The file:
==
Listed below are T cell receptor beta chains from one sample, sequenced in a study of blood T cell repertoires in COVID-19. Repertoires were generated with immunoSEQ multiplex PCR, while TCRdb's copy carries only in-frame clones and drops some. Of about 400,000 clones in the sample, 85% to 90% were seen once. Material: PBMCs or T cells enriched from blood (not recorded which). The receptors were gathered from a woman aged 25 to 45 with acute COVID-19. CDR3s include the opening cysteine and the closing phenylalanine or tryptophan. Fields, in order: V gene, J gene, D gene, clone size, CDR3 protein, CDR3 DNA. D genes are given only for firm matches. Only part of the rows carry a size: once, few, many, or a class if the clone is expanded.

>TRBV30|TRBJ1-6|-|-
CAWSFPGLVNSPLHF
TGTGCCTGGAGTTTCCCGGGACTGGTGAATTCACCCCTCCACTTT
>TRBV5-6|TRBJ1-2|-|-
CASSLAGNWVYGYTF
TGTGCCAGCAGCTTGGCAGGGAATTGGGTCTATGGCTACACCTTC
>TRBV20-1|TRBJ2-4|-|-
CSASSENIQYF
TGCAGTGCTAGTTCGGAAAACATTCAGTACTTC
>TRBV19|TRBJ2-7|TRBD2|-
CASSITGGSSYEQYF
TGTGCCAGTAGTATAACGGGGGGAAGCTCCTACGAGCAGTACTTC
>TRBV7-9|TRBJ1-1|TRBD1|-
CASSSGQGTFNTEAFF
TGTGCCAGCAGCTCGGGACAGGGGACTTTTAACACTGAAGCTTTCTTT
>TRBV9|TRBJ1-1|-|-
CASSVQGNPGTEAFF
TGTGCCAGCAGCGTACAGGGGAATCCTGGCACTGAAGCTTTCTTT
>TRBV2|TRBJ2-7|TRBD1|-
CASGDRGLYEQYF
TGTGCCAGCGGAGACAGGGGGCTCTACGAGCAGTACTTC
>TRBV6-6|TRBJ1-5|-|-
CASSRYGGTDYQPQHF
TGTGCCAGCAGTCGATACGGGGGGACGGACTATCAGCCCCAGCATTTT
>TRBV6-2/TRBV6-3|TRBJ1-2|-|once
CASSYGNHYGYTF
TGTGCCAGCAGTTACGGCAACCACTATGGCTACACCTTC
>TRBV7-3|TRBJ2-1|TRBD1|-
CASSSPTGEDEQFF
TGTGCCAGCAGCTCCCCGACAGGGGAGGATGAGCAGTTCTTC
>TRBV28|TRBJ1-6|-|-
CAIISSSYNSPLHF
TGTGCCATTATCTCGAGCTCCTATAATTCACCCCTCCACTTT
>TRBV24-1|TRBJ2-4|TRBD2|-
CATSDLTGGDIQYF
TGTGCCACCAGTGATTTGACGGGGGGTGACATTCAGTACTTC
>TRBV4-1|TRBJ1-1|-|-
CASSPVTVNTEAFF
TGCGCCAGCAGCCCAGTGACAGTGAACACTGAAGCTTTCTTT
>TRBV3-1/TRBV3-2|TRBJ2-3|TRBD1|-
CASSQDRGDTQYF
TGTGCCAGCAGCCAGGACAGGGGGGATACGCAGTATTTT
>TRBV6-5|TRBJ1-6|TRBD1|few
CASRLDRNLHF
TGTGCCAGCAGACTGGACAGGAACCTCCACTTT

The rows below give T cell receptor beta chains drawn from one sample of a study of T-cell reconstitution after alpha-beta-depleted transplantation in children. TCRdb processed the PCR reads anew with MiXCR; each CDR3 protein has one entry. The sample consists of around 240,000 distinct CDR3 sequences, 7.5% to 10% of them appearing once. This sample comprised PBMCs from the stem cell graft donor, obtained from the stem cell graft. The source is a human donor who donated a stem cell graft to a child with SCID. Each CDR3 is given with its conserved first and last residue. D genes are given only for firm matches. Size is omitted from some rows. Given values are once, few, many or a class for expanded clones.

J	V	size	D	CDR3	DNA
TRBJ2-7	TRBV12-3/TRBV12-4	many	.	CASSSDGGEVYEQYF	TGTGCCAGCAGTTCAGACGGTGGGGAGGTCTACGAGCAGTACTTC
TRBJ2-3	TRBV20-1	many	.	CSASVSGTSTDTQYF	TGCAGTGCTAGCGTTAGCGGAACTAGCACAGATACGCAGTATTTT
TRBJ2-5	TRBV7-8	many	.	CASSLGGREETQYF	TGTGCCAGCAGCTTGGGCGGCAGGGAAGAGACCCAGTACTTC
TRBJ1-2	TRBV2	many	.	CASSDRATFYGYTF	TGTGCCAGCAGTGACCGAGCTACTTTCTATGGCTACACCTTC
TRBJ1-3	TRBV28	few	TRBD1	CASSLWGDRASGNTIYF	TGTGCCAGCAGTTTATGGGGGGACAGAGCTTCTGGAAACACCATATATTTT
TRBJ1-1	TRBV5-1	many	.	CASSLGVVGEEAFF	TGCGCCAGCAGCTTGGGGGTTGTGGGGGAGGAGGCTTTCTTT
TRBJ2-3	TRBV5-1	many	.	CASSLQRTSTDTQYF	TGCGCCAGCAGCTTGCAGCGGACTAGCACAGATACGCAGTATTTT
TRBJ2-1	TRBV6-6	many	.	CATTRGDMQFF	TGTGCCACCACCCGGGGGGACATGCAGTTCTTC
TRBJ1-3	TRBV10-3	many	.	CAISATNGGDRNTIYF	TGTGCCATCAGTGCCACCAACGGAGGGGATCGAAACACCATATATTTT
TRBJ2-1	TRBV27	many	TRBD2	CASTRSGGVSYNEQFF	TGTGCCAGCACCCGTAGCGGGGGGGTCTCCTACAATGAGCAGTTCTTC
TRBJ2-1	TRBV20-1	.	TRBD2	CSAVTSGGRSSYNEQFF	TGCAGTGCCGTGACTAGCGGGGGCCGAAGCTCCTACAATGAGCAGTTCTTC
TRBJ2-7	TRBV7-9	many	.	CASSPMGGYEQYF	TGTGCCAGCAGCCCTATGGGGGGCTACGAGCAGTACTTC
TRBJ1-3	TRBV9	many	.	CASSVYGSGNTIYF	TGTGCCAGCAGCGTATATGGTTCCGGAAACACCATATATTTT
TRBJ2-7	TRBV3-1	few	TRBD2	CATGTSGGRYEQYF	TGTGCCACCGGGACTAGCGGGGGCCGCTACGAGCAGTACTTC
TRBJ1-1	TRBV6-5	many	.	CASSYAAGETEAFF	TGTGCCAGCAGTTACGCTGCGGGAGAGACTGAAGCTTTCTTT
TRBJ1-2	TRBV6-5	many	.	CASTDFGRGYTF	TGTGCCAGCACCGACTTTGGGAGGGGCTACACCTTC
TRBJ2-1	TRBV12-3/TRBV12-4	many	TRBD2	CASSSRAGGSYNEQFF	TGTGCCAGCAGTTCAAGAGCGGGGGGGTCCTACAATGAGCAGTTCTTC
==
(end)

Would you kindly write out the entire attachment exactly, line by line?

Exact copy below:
Listed below are T cell receptor beta chains from one sample, sequenced in a study of blood T cell repertoires in COVID-19. Repertoires were generated with immunoSEQ multiplex PCR, while TCRdb's copy carries only in-frame clones and drops some. Of about 400,000 clones in the sample, 85% to 90% were seen once. Material: PBMCs or T cells enriched from blood (not recorded which). The receptors were gathered from a woman aged 25 to 45 with acute COVID-19. CDR3s include the opening cysteine and the closing phenylalanine or tryptophan. Fields, in order: V gene, J gene, D gene, clone size, CDR3 protein, CDR3 DNA. D genes are given only for firm matches. Only part of the rows carry a size: once, few, many, or a class if the clone is expanded.

>TRBV30|TRBJ1-6|-|-
CAWSFPGLVNSPLHF
TGTGCCTGGAGTTTCCCGGGACTGGTGAATTCACCCCTCCACTTT
>TRBV5-6|TRBJ1-2|-|-
CASSLAGNWVYGYTF
TGTGCCAGCAGCTTGGCAGGGAATTGGGTCTATGGCTACACCTTC
>TRBV20-1|TRBJ2-4|-|-
CSASSENIQYF
TGCAGTGCTAGTTCGGAAAACATTCAGTACTTC
>TRBV19|TRBJ2-7|TRBD2|-
CASSITGGSSYEQYF
TGTGCCAGTAGTATAACGGGGGGAAGCTCCTACGAGCAGTACTTC
>TRBV7-9|TRBJ1-1|TRBD1|-
CASSSGQGTFNTEAFF
TGTGCCAGCAGCTCGGGACAGGGGACTTTTAACACTGAAGCTTTCTTT
>TRBV9|TRBJ1-1|-|-
CASSVQGNPGTEAFF
TGTGCCAGCAGCGTACAGGGGAATCCTGGCACTGAAGCTTTCTTT
>TRBV2|TRBJ2-7|TRBD1|-
CASGDRGLYEQYF
TGTGCCAGCGGAGACAGGGGGCTCTACGAGCAGTACTTC
>TRBV6-6|TRBJ1-5|-|-
CASSRYGGTDYQPQHF
TGTGCCAGCAGTCGATACGGGGGGACGGACTATCAGCCCCAGCATTTT
>TRBV6-2/TRBV6-3|TRBJ1-2|-|once
CASSYGNHYGYTF
TGTGCCAGCAGTTACGGCAACCACTATGGCTACACCTTC
>TRBV7-3|TRBJ2-1|TRBD1|-
CASSSPTGEDEQFF
TGTGCCAGCAGCTCCCCGACAGGGGAGGATGAGCAGTTCTTC
>TRBV28|TRBJ1-6|-|-
CAIISSSYNSPLHF
TGTGCCATTATCTCGAGCTCCTATAATTCACCCCTCCACTTT
>TRBV24-1|TRBJ2-4|TRBD2|-
CATSDLTGGDIQYF
TGTGCCACCAGTGATTTGACGGGGGGTGACATTCAGTACTTC
>TRBV4-1|TRBJ1-1|-|-
CASSPVTVNTEAFF
TGCGCCAGCAGCCCAGTGACAGTGAACACTGAAGCTTTCTTT
>TRBV3-1/TRBV3-2|TRBJ2-3|TRBD1|-
CASSQDRGDTQYF
TGTGCCAGCAGCCAGGACAGGGGGGATACGCAGTATTTT
>TRBV6-5|TRBJ1-6|TRBD1|few
CASRLDRNLHF
TGTGCCAGCAGACTGGACAGGAACCTCCACTTT

The rows below give T cell receptor beta chains drawn from one sample of a study of T-cell reconstitution after alpha-beta-depleted transplantation in children. TCRdb processed the PCR reads anew with MiXCR; each CDR3 protein has one entry. The sample consists of around 240,000 distinct CDR3 sequences, 7.5% to 10% of them appearing once. This sample comprised PBMCs from the stem cell graft donor, obtained from the stem cell graft. The source is a human donor who donated a stem cell graft to a child with SCID. Each CDR3 is given with its conserved first and last residue. D genes are given only for firm matches. Size is omitted from some rows. Given values are once, few, many or a class for expanded clones.

J	V	size	D	CDR3	DNA
TRBJ2-7	TRBV12-3/TRBV12-4	many	.	CASSSDGGEVYEQYF	TGTGCCAGCAGTTCAGACGGTGGGGAGGTCTACGAGCAGTACTTC
TRBJ2-3	TRBV20-1	many	.	CSASVSGTSTDTQYF	TGCAGTGCTAGCGTTAGCGGAACTAGCACAGATACGCAGTATTTT
TRBJ2-5	TRBV7-8	many	.	CASSLGGREETQYF	TGTGCCAGCAGCTTGGGCGGCAGGGAAGAGACCCAGTACTTC
TRBJ1-2	TRBV2	many	.	CASSDRATFYGYTF	TGTGCCAGCAGTGACCGAGCTACTTTCTATGGCTACACCTTC
TRBJ1-3	TRBV28	few	TRBD1	CASSLWGDRASGNTIYF	TGTGCCAGCAGTTTATGGGGGGACAGAGCTTCTGGAAACACCATATATTTT
TRBJ1-1	TRBV5-1	many	.	CASSLGVVGEEAFF	TGCGCCAGCAGCTTGGGGGTTGTGGGGGAGGAGGCTTTCTTT
TRBJ2-3	TRBV5-1	many	.	CASSLQRTSTDTQYF	TGCGCCAGCAGCTTGCAGCGGACTAGCACAGATACGCAGTATTTT
TRBJ2-1	TRBV6-6	many	.	CATTRGDMQFF	TGTGCCACCACCCGGGGGGACATGCAGTTCTTC
TRBJ1-3	TRBV10-3	many	.	CAISATNGGDRNTIYF	TGTGCCATCAGTGCCACCAACGGAGGGGATCGAAACACCATATATTTT
TRBJ2-1	TRBV27	many	TRBD2	CASTRSGGVSYNEQFF	TGTGCCAGCACCCGTAGCGGGGGGGTCTCCTACAATGAGCAGTTCTTC
TRBJ2-1	TRBV20-1	.	TRBD2	CSAVTSGGRSSYNEQFF	TGCAGTGCCGTGACTAGCGGGGGCCGAAGCTCCTACAATGAGCAGTTCTTC
TRBJ2-7	TRBV7-9	many	.	CASSPMGGYEQYF	TGTGCCAGCAGCCCTATGGGGGGCTACGAGCAGTACTTC
TRBJ1-3	TRBV9	many	.	CASSVYGSGNTIYF	TGTGCCAGCAGCGTATATGGTTCCGGAAACACCATATATTTT
TRBJ2-7	TRBV3-1	few	TRBD2	CATGTSGGRYEQYF	TGTGCCACCGGGACTAGCGGGGGCCGCTACGAGCAGTACTTC
TRBJ1-1	TRBV6-5	many	.	CASSYAAGETEAFF	TGTGCCAGCAGTTACGCTGCGGGAGAGACTGAAGCTTTCTTT
TRBJ1-2	TRBV6-5	many	.	CASTDFGRGYTF	TGTGCCAGCACCGACTTTGGGAGGGGCTACACCTTC
TRBJ2-1	TRBV12-3/TRBV12-4	many	TRBD2	CASSSRAGGSYNEQFF	TGTGCCAGCAGTTCAAGAGCGGGGGGGTCCTACAATGAGCAGTTCTTC